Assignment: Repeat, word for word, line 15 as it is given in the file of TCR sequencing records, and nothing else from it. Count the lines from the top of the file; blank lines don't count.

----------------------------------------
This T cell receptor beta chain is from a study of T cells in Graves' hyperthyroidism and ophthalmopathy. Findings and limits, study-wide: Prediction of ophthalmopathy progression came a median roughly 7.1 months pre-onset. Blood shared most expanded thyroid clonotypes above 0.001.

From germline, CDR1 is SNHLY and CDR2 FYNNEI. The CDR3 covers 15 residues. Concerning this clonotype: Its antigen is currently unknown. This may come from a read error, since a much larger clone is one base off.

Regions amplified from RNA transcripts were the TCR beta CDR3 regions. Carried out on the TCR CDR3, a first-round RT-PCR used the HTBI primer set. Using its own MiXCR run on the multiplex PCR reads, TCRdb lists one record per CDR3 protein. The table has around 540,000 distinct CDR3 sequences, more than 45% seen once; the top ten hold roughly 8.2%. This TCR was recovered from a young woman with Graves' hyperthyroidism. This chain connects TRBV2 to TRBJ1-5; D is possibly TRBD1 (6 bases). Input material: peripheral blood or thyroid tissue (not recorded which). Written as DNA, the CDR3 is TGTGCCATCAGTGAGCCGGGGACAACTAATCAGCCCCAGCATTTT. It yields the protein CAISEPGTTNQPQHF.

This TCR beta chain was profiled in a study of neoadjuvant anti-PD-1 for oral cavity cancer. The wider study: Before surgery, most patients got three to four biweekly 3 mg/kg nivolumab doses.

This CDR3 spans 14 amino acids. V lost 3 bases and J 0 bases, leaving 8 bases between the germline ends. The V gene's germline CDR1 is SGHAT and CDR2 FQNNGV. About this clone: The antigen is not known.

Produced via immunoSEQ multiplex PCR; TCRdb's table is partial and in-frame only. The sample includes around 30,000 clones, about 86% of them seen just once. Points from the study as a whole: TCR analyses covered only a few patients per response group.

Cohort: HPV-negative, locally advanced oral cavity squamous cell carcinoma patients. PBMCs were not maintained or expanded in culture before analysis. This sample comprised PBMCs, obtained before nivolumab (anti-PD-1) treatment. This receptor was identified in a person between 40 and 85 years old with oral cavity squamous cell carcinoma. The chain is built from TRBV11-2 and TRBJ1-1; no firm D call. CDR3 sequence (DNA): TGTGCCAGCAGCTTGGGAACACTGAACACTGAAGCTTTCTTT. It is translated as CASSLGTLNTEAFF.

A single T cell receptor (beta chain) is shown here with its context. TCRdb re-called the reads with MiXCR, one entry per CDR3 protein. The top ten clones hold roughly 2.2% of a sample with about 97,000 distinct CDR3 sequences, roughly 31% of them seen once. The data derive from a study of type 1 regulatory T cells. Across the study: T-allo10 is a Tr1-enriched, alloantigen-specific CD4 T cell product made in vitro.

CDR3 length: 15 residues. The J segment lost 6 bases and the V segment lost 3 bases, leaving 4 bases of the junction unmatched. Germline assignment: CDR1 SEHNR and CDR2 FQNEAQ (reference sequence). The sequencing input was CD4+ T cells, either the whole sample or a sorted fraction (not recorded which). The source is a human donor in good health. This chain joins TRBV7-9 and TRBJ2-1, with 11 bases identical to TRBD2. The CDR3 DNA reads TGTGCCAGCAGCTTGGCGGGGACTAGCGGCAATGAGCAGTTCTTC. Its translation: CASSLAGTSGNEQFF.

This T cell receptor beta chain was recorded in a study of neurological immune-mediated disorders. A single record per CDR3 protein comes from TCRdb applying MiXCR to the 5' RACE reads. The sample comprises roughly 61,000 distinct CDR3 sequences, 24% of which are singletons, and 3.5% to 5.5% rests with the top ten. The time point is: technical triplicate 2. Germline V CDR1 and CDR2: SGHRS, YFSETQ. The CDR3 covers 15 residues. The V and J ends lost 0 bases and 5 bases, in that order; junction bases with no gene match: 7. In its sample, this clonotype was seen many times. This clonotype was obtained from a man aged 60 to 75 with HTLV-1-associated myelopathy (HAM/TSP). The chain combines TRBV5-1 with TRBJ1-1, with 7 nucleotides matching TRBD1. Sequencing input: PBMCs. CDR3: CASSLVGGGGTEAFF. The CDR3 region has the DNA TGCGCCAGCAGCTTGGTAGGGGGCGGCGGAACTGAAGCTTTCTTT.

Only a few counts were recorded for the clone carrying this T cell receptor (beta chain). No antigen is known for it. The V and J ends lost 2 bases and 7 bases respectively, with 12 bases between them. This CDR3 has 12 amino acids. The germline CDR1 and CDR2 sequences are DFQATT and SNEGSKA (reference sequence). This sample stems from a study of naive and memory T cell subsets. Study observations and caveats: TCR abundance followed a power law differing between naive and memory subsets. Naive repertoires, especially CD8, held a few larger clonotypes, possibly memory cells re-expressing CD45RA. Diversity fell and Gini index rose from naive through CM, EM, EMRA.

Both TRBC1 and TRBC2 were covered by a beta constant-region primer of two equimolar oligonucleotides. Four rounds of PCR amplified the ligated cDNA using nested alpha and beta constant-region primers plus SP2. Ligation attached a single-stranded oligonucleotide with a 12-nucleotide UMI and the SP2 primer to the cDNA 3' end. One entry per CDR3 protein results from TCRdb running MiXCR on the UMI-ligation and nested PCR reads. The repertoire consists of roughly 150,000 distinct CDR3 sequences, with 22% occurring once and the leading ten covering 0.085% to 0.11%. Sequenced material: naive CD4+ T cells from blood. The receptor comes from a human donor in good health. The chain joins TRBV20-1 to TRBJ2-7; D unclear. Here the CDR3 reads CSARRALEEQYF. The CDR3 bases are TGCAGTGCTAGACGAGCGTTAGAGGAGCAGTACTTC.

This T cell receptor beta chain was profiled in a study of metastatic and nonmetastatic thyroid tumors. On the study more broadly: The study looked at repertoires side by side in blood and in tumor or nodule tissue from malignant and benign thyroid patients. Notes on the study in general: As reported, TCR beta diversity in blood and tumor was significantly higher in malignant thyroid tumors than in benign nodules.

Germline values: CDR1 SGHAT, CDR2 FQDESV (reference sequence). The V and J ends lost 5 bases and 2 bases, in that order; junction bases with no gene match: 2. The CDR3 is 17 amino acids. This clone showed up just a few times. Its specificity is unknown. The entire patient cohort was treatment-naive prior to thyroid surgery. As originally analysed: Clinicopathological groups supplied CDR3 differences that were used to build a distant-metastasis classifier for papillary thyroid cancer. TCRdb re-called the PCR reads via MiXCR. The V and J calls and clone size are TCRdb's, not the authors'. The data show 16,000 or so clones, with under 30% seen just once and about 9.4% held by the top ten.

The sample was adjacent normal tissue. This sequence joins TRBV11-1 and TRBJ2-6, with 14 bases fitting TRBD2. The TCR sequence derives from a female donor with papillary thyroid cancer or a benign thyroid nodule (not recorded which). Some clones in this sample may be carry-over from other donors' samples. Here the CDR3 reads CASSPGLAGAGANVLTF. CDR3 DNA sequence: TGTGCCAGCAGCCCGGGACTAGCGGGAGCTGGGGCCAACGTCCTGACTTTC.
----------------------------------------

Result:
The sample was adjacent normal tissue. This sequence joins TRBV11-1 and TRBJ2-6, with 14 bases fitting TRBD2. The TCR sequence derives from a female donor with papillary thyroid cancer or a benign thyroid nodule (not recorded which). Some clones in this sample may be carry-over from other donors' samples. Here the CDR3 reads CASSPGLAGAGANVLTF. CDR3 DNA sequence: TGTGCCAGCAGCCCGGGACTAGCGGGAGCTGGGGCCAACGTCCTGACTTTC.